The irrational is ever present in Tanning’s work and this painting is disturbing because like any dreamscape it is at once strange and yet familiar. Dorothea Tanning’s work often combines a sinister sexuality with a fairy-tale childlike sensibility which is reminiscent of childhood fantasies and nightmares.

Marriage to Max Ernst

Dorothea Tanning and Max Ernst, played chess together, fell in love and married in October 1946 and subsequently moved to Sedona, Arizona, USA. Later, whilst building their house there, Tanning wrote Abyss, a gothic-flavoured, desert adventure short story that became the novel ‘Chasm: A Weekend’ first published in 1949. Many artists and writers visited Ernst and Tanning’s secluded home including Marcel Duchamp, Roland Penrose, Lee Miller, and Dylan Thomas. They subsequently moved to France in 1949, first to Paris and then to Provence where they stayed until Max Ernst died in 1976.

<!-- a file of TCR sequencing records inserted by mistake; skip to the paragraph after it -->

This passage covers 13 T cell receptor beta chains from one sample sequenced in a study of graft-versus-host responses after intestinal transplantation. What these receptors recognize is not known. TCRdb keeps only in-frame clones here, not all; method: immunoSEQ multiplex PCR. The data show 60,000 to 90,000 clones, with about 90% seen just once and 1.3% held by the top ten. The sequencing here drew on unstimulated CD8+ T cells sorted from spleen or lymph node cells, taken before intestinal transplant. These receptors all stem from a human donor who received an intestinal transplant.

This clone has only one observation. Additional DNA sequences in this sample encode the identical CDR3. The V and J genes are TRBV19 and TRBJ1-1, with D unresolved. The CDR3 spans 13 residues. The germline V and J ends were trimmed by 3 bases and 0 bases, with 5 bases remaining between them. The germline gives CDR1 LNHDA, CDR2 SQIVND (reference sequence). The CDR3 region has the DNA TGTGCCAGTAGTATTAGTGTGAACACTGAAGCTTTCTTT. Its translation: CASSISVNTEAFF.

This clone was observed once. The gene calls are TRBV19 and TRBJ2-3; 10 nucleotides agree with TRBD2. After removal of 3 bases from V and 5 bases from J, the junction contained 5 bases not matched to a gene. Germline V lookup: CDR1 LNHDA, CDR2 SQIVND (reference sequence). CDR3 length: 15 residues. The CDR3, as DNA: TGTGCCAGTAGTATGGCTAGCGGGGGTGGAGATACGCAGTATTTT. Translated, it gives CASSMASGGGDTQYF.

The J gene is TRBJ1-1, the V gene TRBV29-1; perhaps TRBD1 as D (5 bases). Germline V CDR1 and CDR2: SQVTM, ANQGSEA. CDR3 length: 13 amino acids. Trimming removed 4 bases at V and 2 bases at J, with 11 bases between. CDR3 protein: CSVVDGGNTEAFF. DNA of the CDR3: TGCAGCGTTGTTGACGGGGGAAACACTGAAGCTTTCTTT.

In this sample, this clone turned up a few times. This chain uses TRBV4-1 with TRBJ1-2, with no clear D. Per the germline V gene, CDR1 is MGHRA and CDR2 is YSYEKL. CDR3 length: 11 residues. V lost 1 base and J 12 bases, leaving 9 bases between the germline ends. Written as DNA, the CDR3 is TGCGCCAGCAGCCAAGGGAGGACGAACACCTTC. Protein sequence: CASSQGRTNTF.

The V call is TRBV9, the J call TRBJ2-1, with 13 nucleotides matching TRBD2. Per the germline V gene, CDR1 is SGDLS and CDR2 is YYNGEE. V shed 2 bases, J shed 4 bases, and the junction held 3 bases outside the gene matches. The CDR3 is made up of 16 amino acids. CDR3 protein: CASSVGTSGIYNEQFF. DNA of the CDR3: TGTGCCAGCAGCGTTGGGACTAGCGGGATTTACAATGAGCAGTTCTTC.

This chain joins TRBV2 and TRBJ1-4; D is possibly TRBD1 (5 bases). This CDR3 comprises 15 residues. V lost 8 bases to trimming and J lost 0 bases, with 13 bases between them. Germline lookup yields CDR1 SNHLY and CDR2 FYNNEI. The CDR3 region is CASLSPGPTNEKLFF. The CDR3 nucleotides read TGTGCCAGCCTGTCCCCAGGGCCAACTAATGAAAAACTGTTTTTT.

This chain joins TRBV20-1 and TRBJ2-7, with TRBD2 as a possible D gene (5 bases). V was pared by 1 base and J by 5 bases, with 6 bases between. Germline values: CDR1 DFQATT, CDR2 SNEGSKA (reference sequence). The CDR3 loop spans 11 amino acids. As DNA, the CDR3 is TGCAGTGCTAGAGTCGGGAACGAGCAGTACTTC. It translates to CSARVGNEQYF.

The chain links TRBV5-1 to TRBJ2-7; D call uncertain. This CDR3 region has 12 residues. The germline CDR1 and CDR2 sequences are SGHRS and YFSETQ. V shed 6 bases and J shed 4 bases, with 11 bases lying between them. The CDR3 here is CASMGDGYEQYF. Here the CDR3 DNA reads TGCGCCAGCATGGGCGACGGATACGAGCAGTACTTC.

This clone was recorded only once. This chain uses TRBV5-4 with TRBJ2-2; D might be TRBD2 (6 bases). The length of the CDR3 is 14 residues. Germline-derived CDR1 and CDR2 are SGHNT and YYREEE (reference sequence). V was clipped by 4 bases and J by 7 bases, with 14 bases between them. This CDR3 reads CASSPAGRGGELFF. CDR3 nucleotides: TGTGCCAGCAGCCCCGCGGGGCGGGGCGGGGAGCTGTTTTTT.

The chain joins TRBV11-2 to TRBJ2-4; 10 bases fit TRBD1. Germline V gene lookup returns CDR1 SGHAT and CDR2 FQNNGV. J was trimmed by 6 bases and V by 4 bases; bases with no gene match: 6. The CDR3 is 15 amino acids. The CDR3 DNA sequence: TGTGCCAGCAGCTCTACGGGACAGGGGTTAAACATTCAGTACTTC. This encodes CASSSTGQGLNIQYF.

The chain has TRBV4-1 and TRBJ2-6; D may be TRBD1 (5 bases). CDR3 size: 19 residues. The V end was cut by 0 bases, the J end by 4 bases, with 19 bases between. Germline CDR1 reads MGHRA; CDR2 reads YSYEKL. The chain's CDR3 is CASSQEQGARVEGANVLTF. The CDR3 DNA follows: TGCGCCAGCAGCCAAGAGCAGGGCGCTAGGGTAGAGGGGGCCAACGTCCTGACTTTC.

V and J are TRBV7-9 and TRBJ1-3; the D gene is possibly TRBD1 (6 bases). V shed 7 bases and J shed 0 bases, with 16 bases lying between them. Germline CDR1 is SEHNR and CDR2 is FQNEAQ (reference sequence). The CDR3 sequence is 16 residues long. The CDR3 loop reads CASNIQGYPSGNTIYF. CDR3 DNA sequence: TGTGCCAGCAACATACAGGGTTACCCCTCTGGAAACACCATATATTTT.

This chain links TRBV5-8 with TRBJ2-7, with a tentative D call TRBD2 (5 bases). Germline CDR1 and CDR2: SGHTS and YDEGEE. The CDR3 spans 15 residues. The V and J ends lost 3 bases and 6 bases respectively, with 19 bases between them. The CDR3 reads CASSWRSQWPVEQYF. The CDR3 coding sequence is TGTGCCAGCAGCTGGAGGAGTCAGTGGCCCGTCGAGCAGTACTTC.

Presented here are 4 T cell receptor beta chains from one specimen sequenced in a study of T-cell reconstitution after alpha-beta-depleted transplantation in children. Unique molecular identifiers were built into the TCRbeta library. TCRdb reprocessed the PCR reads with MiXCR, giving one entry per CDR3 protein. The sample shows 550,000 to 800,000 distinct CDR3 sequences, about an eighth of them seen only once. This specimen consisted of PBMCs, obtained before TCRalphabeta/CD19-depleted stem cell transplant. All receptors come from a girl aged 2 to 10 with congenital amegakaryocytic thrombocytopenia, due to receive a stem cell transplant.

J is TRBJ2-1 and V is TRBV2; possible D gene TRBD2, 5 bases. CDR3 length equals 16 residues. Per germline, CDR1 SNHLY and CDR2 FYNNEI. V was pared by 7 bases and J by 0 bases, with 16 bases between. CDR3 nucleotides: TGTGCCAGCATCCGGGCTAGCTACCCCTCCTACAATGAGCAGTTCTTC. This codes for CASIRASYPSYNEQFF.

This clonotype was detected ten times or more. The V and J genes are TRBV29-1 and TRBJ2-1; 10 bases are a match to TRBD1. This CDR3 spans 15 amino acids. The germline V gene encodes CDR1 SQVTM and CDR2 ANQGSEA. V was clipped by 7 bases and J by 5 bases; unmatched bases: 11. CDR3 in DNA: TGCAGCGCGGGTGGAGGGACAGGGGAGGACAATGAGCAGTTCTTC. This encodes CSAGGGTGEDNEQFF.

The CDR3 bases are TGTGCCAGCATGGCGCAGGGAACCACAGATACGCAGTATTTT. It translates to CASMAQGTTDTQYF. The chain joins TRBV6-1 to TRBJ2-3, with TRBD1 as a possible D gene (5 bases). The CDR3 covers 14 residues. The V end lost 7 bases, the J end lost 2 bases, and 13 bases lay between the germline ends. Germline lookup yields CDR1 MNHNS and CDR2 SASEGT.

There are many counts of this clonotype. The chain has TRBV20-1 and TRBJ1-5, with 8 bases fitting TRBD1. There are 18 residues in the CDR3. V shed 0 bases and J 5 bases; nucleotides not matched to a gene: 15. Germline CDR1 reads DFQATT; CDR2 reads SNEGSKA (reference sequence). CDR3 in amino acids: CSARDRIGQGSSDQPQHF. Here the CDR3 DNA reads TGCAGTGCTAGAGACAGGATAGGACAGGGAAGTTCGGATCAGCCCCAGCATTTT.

The period in France was very productive for Tanning. Her first Paris exhibition was held in 1954 and was crucial in establishing her reputation on the Parisian arts scene. She needed to establish herself as an artist because ‘For me, an artist living in the shadow of a great man,’ she said, ‘it was somehow crucial.’

Tanning’s move to Abstraction

Around 1955 Tanning’s paintings moved away from meticulously rendered figurative dreamscapes and began to increasingly employ confident gestural brushstrokes and movement as well as a more immersive use of figures and space. This newfound interest in movement came in the wake of her work as a costume and stage designer for the ballets of the Georgian American choreographer George Balanchine.

Tanning’s first retrospective exhibition took place in Belgium in 1967 and during the late 1960s she moved from drawing, design and painting to three-dimensional sculptural works created from soft textiles and found items. During the 1970s and 80s Tanning travelled artistically in two directions at once. On the one hand she was creating abstract paintings and on the other she returned to surrealist vision with her pioneering soft sculptures, she had started to sew in 1969.